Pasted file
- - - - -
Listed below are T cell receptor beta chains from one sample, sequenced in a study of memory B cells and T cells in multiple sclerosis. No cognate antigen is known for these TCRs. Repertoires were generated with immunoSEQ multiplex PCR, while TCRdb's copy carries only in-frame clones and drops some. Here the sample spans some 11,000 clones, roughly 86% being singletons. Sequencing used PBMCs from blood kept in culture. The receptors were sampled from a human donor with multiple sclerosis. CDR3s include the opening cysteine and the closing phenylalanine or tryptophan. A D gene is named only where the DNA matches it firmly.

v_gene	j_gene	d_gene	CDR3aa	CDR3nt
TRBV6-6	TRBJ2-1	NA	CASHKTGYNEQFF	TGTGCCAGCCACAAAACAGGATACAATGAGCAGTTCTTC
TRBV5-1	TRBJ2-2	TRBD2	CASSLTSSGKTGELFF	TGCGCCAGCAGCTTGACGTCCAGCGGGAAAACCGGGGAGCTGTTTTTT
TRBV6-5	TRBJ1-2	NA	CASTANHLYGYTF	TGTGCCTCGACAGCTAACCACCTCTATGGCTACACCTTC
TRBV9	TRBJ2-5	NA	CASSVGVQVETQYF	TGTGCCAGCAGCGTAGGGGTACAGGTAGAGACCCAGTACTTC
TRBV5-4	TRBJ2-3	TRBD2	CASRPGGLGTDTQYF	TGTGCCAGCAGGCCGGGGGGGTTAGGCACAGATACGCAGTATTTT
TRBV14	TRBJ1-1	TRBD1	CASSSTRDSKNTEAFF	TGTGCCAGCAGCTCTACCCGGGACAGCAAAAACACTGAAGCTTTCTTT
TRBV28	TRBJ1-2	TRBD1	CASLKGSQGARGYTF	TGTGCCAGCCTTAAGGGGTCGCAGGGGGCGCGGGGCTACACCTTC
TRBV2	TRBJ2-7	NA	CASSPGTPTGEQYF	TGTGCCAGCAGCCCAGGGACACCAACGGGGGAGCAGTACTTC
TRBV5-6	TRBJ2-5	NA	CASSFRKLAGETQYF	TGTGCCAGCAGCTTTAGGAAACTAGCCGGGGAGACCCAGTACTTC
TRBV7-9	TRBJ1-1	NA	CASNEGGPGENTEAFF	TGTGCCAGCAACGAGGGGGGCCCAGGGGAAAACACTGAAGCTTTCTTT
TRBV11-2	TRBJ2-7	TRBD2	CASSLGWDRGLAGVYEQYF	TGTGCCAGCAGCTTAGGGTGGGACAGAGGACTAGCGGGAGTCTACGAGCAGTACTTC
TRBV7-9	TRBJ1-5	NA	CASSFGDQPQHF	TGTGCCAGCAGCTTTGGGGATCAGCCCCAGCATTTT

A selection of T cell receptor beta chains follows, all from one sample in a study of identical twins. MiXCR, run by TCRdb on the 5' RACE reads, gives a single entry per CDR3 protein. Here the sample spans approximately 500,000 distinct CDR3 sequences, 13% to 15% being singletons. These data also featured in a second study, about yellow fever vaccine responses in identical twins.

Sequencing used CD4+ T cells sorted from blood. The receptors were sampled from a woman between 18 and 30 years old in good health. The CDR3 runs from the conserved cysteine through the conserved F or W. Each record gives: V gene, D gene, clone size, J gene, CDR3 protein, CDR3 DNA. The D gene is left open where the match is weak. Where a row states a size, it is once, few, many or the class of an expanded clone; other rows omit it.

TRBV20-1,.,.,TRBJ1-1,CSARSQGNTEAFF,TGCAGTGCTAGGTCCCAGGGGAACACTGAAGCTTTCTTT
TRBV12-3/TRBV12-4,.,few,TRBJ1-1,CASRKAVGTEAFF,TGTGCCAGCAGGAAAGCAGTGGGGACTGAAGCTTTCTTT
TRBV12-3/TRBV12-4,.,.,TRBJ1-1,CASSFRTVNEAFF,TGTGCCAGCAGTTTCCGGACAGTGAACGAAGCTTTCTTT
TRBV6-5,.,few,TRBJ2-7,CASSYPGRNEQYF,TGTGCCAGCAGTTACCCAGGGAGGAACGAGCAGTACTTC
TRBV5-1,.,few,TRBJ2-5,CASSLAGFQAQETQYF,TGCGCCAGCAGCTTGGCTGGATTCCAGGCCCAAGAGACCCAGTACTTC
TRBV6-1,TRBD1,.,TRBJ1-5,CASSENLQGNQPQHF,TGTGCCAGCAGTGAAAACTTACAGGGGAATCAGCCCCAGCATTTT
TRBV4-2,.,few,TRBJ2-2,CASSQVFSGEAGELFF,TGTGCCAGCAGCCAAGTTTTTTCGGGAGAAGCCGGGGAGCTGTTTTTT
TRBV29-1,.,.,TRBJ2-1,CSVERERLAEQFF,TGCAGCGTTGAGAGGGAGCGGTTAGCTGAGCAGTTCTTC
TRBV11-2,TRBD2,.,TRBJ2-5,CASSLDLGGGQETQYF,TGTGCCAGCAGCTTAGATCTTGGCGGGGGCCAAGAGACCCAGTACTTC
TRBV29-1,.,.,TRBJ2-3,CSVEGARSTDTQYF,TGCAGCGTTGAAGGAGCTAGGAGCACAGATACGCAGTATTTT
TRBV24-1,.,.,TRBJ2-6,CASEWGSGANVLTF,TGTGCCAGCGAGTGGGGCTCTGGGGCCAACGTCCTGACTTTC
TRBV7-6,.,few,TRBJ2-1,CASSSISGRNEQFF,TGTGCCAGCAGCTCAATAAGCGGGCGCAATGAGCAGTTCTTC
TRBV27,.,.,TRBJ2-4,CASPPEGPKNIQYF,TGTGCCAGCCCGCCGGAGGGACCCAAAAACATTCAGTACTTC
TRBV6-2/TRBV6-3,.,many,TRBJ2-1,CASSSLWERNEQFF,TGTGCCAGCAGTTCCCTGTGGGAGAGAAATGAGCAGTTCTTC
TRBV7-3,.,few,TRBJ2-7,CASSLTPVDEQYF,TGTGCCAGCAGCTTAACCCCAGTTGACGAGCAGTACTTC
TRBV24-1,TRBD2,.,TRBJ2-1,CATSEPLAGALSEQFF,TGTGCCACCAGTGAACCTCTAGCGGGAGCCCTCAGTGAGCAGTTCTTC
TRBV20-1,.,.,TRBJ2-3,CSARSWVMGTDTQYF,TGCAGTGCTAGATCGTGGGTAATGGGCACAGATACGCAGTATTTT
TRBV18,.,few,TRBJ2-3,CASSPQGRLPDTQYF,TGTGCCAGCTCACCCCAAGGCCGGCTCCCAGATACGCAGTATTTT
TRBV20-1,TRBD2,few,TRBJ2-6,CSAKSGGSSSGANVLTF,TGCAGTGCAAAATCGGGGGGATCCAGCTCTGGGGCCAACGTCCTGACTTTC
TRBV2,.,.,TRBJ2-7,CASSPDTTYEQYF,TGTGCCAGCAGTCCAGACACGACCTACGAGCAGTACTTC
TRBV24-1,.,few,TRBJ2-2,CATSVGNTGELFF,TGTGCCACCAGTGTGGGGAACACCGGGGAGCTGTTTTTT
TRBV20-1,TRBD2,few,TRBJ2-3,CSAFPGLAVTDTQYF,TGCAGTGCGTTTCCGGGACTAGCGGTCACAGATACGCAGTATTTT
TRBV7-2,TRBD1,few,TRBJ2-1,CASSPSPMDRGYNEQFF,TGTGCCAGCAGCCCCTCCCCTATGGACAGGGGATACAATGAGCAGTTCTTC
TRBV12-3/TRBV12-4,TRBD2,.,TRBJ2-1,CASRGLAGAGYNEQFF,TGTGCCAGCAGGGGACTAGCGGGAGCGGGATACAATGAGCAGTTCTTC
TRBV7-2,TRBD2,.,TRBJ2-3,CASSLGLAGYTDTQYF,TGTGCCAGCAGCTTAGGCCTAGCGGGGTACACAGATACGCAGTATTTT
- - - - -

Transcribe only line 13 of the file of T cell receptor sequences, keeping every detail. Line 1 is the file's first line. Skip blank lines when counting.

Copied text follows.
TRBV11-2	TRBJ2-7	TRBD2	CASSLGWDRGLAGVYEQYF	TGTGCCAGCAGCTTAGGGTGGGACAGAGGACTAGCGGGAGTCTACGAGCAGTACTTC